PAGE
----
quotes tagged with 'dollar'
Author: Nephi Packard, Source: LDS Church Archives, letter from Nephi Packard to A. Milton Musser on July 24, 1896
Second Great Rebellion or Chicago Quote - A. Milton Musser papers, LDS Church Archives.This was a letter from Nephi Packard to A. Milton Musser on July 24, 1896:
"... My brother, Noah Packard, says that he heard the Prophet Joseph say that the next great (U.S. civil) war after the war of the rebellion (the Civil War of the 1860's between the North and the South) would commence in a little town now called Chicago but at that time it would have grown to be a very large city. And another brother told me that the Prophet said that the cause of the next great trouble of the United States would be the depreciation of the currency of the United States. I believe I have given you all the facts in as short and concise manner as possible."
Another quote regarding the Civil War itself comes from an interview by Dr. Poulson with David Whitmer, printed in the Deseret News on Friday, August 16, 1878:
Question: When will the temple be built in Independence?
Answer: Right after the great tribulation is over
Question: What do you mean by that?
Answer: A civil war more bloody and cruel than the rebellion. It will be the smashing up of this nation, about which time the second great work has to be done, a work like Joseph did, and the translation of the sealed plates and peace all over.
Monetary chaos was followed in Germany by a Hitler; in Russia by all-out Bolshevism; and in other nations by more or less tyranny. It can take a nation to communism without external influences. Suppose the frugal savings of the humble people of America continue to deteriorate in the next 10 years as they have in the past 10 years? Some day the people will almost certainly flock to "a man on horseback" who says he will stop inflation by price-fixing, wage-fixing, and rationing. When currency loses its exchange value the processes of production and distribution are demoralized.Author: Howard Buffett, Source: http://www.fame.org/PDF/buffet3.pdf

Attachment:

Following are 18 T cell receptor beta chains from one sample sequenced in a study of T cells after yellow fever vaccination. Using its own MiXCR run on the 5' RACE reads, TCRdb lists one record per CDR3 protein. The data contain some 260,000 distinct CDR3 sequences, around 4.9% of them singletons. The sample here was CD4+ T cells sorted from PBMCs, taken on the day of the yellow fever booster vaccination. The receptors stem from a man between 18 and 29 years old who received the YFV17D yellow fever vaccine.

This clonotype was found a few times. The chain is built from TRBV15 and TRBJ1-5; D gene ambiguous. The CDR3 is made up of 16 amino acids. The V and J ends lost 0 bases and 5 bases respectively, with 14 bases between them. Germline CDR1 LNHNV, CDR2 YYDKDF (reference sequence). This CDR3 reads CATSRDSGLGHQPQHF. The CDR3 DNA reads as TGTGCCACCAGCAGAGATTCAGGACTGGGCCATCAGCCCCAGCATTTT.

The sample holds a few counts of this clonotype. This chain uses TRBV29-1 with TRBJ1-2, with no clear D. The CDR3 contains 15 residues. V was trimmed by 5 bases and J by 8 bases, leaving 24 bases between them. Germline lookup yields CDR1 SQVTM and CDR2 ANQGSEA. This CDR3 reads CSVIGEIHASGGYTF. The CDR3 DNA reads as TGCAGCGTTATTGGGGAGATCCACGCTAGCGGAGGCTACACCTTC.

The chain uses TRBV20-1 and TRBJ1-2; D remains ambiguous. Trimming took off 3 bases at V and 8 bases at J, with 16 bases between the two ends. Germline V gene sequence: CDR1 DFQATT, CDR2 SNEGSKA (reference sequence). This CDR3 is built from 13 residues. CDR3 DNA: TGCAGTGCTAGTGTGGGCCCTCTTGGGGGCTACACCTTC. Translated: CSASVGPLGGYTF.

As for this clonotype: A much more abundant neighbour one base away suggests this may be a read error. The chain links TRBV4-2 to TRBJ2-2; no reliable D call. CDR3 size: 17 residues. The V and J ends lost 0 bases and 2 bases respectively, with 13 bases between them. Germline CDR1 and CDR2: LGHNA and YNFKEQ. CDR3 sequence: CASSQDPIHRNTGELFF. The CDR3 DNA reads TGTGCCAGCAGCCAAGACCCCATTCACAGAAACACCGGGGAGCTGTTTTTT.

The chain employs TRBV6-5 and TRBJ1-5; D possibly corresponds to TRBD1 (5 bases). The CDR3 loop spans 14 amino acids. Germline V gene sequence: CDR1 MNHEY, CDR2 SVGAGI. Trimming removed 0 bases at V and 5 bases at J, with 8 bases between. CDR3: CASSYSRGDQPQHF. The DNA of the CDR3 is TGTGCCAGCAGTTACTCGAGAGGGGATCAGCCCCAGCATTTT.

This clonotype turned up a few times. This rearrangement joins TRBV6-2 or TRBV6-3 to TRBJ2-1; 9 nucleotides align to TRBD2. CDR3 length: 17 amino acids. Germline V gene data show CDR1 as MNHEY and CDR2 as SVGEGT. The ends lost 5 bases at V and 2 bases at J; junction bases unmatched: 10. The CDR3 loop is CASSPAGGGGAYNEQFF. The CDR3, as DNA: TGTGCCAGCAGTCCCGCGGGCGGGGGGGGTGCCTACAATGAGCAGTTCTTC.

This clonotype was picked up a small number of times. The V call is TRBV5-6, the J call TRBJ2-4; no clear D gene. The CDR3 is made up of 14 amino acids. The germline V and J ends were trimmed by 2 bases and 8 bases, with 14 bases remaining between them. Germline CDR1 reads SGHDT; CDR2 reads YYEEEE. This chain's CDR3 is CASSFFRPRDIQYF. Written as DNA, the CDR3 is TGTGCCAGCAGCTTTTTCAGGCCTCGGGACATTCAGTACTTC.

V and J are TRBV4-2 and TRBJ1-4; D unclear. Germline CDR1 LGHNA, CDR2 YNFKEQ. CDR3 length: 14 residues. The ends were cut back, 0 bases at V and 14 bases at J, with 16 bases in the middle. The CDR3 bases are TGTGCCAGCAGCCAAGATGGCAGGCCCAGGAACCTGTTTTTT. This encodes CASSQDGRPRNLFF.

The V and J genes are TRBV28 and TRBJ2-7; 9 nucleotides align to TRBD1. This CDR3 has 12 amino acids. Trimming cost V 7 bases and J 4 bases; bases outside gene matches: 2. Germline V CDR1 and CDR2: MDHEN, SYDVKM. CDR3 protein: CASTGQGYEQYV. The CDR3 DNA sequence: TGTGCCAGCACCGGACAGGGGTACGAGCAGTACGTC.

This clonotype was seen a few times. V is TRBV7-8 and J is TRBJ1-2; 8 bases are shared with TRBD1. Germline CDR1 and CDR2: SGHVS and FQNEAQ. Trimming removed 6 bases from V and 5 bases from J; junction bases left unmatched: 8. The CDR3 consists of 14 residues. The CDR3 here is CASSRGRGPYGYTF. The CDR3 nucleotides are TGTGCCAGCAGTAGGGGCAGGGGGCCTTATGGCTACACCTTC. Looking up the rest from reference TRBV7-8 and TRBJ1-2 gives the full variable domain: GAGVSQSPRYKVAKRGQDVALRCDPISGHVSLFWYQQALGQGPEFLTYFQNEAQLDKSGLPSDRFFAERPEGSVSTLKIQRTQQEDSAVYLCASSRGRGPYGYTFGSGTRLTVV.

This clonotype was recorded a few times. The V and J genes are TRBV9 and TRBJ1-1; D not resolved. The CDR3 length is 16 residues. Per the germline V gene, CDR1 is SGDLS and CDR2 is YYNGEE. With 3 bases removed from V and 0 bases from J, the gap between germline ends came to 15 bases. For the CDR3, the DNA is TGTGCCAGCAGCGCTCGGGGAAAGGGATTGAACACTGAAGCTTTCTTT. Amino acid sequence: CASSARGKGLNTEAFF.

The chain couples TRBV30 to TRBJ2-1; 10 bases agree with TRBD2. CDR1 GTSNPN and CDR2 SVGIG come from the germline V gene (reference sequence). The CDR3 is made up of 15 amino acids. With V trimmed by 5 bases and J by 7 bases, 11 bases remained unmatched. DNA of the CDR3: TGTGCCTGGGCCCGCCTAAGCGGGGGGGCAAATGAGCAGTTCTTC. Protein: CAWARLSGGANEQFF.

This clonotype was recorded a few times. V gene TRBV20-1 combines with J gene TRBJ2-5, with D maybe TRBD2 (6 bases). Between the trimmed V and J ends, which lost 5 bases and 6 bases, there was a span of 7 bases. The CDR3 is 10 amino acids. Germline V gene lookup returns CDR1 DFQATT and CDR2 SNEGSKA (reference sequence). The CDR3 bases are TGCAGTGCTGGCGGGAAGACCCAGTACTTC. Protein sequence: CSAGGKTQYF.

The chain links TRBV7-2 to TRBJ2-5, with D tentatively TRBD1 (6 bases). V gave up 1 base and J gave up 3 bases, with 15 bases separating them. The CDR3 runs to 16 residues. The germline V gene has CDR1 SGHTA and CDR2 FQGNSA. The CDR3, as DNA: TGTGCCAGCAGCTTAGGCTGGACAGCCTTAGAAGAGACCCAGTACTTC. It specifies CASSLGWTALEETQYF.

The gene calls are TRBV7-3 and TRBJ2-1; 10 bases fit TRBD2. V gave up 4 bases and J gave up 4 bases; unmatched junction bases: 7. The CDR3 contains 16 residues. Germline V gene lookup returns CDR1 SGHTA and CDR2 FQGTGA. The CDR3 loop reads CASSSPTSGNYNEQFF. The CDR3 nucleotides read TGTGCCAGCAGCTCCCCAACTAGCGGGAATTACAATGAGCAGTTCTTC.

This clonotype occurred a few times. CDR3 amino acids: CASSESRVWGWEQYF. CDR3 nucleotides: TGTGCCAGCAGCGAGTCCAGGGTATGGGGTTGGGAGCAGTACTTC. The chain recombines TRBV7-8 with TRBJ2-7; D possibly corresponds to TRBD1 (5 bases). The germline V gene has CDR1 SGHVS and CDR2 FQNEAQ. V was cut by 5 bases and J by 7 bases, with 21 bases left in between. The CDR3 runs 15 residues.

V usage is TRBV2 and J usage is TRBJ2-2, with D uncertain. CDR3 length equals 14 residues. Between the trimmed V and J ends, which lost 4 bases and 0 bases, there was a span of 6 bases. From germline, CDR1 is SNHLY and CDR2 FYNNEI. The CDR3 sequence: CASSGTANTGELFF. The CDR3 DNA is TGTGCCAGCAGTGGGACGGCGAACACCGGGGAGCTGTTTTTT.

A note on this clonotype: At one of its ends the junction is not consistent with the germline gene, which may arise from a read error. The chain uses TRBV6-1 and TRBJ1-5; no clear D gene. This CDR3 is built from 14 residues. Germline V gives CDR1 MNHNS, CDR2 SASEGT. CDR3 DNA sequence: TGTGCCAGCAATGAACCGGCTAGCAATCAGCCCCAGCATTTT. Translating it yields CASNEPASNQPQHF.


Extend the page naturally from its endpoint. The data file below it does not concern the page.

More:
It is apparent from the whole context of the Constitution as well as the history of the times which gave birth to it, that it was the purpose of the Convention to establish a currency consisting of the precious metals. These, from their peculiar properties which rendered them the standard of value in all other countries, were adopted in this as well to establish its commercial standard in reference to foreign countries by a permanent rule as to exclude the use of a mutable medium of exchange, such as of certain agricultural commodities recognized by the statutes of some states as tender for debts, or the still more pernicious expedient of a paper currency. The last, from the experience of the evils of the issues of paper during the Revolution, had become so justly obnoxious as not only to suggest the clause in the Constitution forbidding the emission of bills of credit by the States, but also to produce that vote in the Convention which negatived the proposition to grant power to Congress to charter corporations.Author: Andrew Jackson, Source: Messages and Papers of the Presidents, Vol. 3, p. 246
Most unquestionably there is no legal tender, and there can be no legal tender in this country, under the authority of this government or any other, but gold and silver, either the coinage of our own mints, or foreign coins, at rates regulated by Congress. This is a constitutional principle, perfectly plain, and of the very highest importance. The States are expressly prohibited from making anything but gold and silver a tender in payment of debts; and, although no such express prohibition is applied to Congress, yet, as Congress has no power granted to it, in this respect, but to coin money, and to regulate the value of foreign coins, it clearly has no power to substitute paper, or anything else, for coin, as a tender in payment of debts and in discharge of contracts.Author: Daniel Webster, Source: Great Debates In American History, Vol. 13, p. 113